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Category: Graphic Novel

a + e 4ever by Ilike Merey

a + e 4ever by Ilike Merey

“Now he’s dancing alone, deep in the crowd, eyes closed, letting the music slowly rip him up and put him back together. The DJ is good- the music streams together effortlessly, like a river that has no beginning and no end– song after song after song until he has no idea how long he’s been dancing for– hours? days? Dancing so long, he can’t feel anything anymore– not the pain of being along, not the joy of being alone.” -Merey

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a + e 4ever by Ilike Merey

 

Publisher’s blurb: “Asher Machnik is a teenage boy cursed with a beautiful androgynous face. Guys punch him, girls slag him and by high school he’s developed an intense fear of being touched. Art remains his only escape from an otherwise emotionally empty life. Eulalie Mason is the lonely, tough-talking dyke from school who befriends Ash. The only one to see and accept all of his sides as a loner, a fellow artist and a best friend, she’s starting to wonder if ash [sic] is ever going to see all of her…. a + e 4EVER is a graphic novel set in that ambiguous crossroads where love and friendship, boy and girl, straight and gay meet. It goes where few books have ventured, into genderqueer life, where affections aren’t black and white. An honoree for the 2012 Stonewall Book Award – Mike Morgan & Larry Romans Children’s & Young Adult Literature Award given annually to English-language children’s and young adult books of exceptional merit relating to the gay, lesbian, bisexual and transgender experience.” (Lethe Press Inc., ©2011)

I feel conflicted about this book.

This story is unlike anything I’ve ever read before, in the best possible way. The characters are dynamic and not easy to pin down, from a gender or sexual orientation standpoint. I loved the depiction of punk/goth high-schoolers, having been one myself, and I think both Ash and Eu are realistic and interesting characters.

Their relationship also struck me as very realistic. They’re friends, but there’s also an unrequited crush and then things get complicated. I think that experience is fairly common for teenagers: you’re working on building your identity, but sometimes who you are and what you want isn’t clear (come to think of it, I think that applies to everyone, not just teenagers). The characters each go through their own heartbreaks and struggles, they leave and come back to each other for their own reasons and with their own motivations.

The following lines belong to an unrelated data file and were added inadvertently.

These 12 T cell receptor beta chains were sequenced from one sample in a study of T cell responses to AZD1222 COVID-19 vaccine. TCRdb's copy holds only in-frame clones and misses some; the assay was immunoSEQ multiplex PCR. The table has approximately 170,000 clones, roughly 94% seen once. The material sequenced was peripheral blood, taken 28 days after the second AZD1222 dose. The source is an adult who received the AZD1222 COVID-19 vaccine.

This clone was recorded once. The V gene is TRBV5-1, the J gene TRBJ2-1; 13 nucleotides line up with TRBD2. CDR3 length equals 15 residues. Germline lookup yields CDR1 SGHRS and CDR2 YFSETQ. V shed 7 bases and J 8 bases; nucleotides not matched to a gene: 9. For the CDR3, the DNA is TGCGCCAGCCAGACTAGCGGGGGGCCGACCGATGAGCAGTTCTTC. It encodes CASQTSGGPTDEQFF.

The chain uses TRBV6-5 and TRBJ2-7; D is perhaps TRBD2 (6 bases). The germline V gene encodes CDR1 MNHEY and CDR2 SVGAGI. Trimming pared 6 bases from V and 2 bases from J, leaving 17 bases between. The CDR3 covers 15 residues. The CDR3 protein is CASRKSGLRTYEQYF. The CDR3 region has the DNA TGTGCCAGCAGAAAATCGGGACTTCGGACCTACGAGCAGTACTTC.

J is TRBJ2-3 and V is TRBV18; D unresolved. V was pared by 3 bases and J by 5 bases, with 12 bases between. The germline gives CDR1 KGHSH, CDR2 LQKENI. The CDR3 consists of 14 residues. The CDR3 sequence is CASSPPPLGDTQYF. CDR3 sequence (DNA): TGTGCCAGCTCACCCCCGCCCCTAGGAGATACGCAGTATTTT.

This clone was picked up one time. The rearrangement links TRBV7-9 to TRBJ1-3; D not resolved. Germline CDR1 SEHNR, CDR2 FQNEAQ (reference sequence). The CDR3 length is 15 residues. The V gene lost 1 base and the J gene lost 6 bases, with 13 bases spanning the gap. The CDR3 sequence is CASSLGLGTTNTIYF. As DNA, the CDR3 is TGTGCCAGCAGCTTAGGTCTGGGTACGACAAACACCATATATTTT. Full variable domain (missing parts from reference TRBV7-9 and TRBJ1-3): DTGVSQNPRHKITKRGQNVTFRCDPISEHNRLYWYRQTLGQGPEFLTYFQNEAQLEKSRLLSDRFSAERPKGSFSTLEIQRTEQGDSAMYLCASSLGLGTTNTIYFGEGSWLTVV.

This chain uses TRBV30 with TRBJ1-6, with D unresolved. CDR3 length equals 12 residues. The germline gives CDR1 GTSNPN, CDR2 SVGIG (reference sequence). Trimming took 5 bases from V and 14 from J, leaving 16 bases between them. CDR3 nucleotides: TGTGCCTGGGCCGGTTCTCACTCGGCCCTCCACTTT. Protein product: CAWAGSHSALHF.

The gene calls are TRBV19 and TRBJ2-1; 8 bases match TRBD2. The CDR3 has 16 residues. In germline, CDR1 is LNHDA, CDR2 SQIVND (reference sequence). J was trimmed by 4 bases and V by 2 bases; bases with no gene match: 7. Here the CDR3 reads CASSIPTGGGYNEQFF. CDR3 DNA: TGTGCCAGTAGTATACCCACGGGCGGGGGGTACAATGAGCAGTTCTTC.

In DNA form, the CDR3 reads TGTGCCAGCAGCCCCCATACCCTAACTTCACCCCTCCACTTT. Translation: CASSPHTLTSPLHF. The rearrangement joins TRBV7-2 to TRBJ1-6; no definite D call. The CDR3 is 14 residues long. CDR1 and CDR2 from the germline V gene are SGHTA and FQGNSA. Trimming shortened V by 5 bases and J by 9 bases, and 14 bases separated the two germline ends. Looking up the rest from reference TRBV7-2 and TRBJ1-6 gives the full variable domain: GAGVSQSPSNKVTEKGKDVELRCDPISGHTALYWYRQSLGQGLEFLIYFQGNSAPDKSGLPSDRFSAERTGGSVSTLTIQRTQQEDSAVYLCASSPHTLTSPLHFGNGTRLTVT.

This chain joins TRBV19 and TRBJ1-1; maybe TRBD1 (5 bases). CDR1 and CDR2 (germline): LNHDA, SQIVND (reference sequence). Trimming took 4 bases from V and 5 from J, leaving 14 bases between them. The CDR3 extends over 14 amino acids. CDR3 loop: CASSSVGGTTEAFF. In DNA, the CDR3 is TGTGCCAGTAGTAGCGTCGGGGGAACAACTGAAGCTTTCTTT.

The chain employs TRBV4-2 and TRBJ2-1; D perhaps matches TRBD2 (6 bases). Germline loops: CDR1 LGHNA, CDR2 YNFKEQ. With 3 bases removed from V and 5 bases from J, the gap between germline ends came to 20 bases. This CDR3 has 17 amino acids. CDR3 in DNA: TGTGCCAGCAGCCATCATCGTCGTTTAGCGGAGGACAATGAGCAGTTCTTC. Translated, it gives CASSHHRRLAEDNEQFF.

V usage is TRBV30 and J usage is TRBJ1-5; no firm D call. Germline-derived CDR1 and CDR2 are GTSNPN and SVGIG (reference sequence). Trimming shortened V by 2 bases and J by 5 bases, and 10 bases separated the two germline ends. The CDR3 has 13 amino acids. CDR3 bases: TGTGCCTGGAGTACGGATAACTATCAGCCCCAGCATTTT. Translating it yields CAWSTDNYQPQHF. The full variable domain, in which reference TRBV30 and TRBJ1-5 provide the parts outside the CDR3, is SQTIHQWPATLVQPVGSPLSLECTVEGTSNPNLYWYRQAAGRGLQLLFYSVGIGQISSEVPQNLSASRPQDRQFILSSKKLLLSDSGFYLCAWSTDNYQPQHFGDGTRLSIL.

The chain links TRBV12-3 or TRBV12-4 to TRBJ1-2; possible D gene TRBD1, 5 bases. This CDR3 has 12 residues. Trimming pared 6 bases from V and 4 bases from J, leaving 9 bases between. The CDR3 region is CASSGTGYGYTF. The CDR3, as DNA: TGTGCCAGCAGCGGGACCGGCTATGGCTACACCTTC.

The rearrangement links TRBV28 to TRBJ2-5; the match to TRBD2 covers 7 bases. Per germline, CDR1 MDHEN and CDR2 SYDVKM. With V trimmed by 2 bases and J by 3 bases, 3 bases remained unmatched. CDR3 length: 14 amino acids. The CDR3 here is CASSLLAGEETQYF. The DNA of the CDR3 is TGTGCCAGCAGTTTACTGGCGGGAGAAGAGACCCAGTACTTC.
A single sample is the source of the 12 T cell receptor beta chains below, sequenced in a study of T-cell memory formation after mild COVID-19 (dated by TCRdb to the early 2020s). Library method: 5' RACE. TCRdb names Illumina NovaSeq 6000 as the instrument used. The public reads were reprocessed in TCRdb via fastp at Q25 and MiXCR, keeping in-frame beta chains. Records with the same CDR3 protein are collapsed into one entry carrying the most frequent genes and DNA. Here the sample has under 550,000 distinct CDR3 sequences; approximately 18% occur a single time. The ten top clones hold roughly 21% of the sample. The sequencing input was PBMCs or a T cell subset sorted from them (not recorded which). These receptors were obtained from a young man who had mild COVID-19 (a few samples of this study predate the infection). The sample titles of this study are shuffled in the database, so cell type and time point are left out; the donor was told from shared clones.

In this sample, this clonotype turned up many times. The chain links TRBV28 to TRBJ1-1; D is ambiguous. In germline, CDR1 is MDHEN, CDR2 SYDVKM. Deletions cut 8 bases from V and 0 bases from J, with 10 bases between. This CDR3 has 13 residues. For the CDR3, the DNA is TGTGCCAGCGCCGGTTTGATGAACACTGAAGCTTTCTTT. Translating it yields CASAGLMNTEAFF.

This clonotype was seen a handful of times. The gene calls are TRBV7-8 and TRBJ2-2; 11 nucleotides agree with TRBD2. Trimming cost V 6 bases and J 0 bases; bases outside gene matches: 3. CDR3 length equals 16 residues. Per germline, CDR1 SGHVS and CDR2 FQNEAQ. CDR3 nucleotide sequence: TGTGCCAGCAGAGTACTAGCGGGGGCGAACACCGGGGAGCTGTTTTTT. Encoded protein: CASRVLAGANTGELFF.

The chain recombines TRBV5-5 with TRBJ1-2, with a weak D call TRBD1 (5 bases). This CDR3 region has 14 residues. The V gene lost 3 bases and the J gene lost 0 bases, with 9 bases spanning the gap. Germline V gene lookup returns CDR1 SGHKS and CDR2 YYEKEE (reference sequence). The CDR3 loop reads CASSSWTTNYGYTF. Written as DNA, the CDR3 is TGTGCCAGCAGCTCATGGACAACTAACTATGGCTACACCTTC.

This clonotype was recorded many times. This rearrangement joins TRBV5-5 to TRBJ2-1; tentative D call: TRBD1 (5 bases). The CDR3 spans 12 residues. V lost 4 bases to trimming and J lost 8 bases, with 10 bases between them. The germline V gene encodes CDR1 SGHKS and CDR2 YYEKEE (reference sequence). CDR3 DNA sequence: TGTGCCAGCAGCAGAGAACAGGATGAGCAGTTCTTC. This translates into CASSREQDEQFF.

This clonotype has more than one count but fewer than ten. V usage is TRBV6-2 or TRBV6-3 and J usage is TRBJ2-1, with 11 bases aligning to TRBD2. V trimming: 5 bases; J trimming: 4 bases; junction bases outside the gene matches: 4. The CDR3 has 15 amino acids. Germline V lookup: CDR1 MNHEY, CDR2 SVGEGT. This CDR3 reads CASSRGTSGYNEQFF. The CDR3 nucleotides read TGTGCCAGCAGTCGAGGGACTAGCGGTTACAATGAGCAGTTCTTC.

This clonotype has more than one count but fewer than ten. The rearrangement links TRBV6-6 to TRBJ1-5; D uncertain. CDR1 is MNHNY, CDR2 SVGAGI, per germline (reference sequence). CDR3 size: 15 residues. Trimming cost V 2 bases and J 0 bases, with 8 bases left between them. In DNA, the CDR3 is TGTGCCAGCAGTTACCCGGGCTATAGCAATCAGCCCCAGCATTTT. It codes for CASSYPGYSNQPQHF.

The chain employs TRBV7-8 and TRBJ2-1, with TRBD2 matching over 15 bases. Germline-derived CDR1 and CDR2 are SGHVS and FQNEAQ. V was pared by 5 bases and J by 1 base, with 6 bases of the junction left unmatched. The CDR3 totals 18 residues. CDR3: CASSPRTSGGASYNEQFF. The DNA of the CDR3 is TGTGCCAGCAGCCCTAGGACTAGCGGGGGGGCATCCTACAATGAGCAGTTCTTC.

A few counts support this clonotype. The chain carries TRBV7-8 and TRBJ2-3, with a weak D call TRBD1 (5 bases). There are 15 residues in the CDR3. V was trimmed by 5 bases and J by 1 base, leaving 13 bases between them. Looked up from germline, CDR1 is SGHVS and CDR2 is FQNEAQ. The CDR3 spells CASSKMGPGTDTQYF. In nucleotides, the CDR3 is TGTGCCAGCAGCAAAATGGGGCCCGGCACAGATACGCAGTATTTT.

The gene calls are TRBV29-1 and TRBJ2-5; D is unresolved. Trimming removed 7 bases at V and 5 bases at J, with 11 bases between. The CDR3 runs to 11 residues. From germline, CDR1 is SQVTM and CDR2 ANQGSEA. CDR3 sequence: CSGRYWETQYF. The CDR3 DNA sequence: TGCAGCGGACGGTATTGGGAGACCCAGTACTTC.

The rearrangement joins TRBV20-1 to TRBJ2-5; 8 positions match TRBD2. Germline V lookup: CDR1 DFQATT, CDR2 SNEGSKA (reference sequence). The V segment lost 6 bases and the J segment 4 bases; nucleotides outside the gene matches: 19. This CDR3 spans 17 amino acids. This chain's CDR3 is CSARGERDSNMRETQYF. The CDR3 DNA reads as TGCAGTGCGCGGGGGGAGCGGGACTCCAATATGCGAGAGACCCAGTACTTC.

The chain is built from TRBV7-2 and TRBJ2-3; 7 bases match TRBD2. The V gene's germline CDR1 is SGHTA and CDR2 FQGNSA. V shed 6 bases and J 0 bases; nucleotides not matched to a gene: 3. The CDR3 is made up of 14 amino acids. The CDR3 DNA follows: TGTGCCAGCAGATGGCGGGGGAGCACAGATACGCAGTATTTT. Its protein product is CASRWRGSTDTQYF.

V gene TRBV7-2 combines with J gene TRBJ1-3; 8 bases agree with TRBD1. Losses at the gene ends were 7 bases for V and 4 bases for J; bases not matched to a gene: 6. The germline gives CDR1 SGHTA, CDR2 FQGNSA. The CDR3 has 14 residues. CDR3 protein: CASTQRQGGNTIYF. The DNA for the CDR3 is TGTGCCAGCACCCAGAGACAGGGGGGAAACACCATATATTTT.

I’m certainly not an expert, but I think I’d compare the art style to anime. Sometimes the drawings are detailed and elegant, other times they’re more like stylized manga-type sketches.

There were a few things I wasn’t crazy about, but I think that has more to do with me as a reader. I don’t know why, but I think I was expecting this to be a romantic story, and I’m not sure I’d classify it that way. It’s about love and lust but I’m not sure I’d call it romantic. The whole feel is much edgier, darker and grittier than I was anticipating, which again, is not the books fault, but my own. I just wanted to put it out there for other people who are thinking about reading it.

I also thought Ash was kind of a jerk. He doesn’t always treat Eu very well and it made me mad, but again- I think their portrayals are realistic, and I think we’ve all had the experience of watching a friend fall for the wrong person, but there’s just no talking them out of it.

** Possible spoilers and sensitive content warning**

This book is rough- there’s a drugged rape scene, language I personally don’t care for, and some references to sibling incest. I’m not upset that they’re included, but I wanted to give other readers an idea of what they’re getting into. Like I said before, I think I was expecting a romantic story of two outsiders finding solace in each other, and while I got that (kind of), I’m not sure I was in the right frame of mind for everything else.

***

So would I recommend this book? It’s a tentative yes, and would depend entirely on the individual person. ‘a + e 4ever’ is so unique and I think it’s important to see that labels aren’t the be-all, end-all of gender or sexuality. Ash and Eu don’t fall into neat or easy categories, which I think is much more like real life. However, I would caution readers that there are some very heavy, possibly triggering topics, and to be aware of that before picking it up.

Based on this list, I was thinking that ‘a + e 4ever’ would be about a trans character, but Merey made it clear in an interview that labels aren’t always as straightforward as we’d like to think. So I’m going to honor that idea and say that this is a story about two people, whose sexuality and gender identities aren’t clear-cut.

In a previous post I also referred to Merey as a #ownvoices author, but again, the interview reveals that labels are not always the most accurate way to describe somebody. Without any additional information, I will leave my other post as-is, but if it needs to be changed I will certainly do that.